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Losing your job can feel like a catastrophe. Being called in to your boss’s office to be told that your services are no longer required is a major life-changing event which can leave you feeling depressed and hopeless.
But the choices you make immediately and the action that you put in place the moment that you are let go can make the difference between getting back on your feet fast or languishing at home feeling lost and without a role.
There is a major difference between being fired and being made redundant. Being fired generally means losing your job because you have done something wrong, not met your employer’s expectations or been found guilty of misconduct in your job. When you are fired, there is generally not a financial compensation package.
Being made redundant is what happens when your job no longer exists or is to be phased out. This could be because of staff cutbacks, the business is being scaled down or reoriented, a merger or a technological advance means that your job can now be done by computers or robots.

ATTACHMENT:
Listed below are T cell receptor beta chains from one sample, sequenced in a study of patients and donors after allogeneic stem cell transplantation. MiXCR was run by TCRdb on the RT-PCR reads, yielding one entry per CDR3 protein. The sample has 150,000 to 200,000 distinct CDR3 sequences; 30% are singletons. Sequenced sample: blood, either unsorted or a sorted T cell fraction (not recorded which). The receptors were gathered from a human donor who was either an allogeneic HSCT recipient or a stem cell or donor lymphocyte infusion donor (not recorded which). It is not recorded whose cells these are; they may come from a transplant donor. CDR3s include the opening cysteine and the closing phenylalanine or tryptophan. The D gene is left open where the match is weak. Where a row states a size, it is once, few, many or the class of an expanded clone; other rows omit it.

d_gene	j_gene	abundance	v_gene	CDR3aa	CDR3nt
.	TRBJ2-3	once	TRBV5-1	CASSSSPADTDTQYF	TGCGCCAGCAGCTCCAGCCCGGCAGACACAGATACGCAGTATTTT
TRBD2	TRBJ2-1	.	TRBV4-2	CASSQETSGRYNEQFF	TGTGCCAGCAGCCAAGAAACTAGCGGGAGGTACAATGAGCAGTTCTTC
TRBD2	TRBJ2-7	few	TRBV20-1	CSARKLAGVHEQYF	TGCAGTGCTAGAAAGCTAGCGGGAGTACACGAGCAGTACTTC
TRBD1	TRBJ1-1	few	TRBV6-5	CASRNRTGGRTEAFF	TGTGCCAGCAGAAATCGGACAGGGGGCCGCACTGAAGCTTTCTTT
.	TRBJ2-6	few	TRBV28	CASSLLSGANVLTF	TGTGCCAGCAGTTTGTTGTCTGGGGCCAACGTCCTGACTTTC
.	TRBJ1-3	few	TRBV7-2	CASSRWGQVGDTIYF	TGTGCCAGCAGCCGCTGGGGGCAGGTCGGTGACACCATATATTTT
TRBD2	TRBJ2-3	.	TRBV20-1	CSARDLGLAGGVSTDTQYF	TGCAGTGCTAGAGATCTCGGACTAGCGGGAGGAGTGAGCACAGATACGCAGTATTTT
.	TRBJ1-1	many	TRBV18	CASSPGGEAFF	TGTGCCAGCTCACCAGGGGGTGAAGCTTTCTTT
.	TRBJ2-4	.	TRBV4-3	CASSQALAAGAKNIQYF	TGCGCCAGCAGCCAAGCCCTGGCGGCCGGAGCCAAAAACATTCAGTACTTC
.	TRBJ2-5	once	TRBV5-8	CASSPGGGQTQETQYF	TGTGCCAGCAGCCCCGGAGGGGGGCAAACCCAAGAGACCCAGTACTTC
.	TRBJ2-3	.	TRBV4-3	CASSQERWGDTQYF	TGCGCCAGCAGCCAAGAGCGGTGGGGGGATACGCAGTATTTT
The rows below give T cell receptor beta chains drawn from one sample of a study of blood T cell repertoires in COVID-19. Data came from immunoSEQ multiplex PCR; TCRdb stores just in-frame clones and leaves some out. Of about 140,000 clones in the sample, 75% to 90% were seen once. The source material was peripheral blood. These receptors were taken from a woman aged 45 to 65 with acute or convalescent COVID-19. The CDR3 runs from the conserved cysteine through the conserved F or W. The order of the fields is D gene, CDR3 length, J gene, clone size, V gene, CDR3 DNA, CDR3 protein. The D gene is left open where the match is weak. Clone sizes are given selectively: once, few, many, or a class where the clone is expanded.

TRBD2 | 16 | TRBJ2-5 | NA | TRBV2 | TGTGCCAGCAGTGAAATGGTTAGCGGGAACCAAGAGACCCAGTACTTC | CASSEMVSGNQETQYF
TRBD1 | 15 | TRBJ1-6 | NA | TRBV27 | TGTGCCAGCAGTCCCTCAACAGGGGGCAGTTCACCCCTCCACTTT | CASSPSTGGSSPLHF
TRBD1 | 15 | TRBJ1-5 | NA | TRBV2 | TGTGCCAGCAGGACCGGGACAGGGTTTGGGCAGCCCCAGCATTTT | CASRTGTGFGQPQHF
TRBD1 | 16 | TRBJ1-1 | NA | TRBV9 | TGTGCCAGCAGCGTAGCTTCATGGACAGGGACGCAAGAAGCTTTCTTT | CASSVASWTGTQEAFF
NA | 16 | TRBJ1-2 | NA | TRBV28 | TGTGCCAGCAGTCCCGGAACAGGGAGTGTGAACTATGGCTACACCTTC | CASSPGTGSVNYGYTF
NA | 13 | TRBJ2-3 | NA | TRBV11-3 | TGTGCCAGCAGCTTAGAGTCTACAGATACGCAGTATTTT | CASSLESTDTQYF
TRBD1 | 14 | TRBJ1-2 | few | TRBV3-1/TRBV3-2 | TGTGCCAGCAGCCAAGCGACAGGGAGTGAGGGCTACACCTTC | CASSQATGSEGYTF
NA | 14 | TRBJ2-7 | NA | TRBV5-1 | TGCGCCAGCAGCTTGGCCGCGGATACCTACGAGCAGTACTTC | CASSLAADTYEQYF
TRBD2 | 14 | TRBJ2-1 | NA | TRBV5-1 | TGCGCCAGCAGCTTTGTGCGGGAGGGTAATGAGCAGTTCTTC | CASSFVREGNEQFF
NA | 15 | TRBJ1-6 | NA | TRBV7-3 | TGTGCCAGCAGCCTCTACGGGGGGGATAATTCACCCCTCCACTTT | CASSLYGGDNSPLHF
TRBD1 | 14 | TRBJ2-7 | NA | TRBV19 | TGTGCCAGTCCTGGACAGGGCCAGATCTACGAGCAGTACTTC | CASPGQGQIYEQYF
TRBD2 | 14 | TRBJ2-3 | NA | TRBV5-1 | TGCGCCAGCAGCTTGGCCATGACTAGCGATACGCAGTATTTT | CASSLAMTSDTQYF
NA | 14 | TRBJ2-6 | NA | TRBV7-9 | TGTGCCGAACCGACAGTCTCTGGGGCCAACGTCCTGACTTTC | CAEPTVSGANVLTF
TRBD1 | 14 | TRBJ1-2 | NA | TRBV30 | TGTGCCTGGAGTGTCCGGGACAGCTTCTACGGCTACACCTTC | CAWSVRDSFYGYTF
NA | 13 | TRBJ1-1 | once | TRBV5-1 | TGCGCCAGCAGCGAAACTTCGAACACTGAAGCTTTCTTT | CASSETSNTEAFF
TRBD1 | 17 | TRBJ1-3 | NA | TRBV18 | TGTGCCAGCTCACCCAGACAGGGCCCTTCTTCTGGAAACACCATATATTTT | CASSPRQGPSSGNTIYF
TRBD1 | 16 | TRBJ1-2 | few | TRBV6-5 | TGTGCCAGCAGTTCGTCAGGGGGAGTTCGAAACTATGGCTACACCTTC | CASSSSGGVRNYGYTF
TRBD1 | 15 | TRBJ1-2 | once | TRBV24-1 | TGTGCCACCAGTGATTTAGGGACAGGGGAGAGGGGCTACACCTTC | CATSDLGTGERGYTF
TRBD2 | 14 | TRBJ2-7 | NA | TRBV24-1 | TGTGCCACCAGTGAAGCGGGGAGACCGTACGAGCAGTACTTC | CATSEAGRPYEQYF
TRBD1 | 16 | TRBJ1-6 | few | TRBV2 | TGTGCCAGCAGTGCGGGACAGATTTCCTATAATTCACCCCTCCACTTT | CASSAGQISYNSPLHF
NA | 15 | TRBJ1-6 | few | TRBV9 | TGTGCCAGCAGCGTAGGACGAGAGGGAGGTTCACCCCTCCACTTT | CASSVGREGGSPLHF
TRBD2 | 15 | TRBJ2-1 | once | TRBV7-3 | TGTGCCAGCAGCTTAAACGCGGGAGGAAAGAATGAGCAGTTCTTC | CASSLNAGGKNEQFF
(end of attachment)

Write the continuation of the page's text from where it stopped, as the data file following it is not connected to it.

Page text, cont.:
When you are made redundant, it’s generally not because of anything you have or haven’t done but because of circumstances beyond your control.
When you are told that you are not needed any more, the temptation may be to vent your anger at your boss and walk out immediately. But while this might give you a few minutes of satisfaction, you need to be slow down and think about the longer term. Try to stay calm and professional in all of your dealings with your boss and employer. Make every effort you can to remain on good terms with your boss, particularly if you are being made redundant because of economic considerations – you’ll want a good reference from your employer and to maintain a good relationship should things change in the future when your boss might consider reemploying you.
Before you do leave, make sure that you have the following:
However, many employers will have their own redundancy arrangements which will be more generous than the legal minimum. One good thing about redundancy is that you won’t pay tax on the first £30,000 of your compensation package although other benefits (like cars or medical insurance) will be taxable.
Oliver Jones has written for Solution Loans since 2015. His passion for personal finance comes through in the 150+ blog posts he's written since that time. His talent for explaining all things money means he's covered topics as diverse as...Read about Oliver Jones
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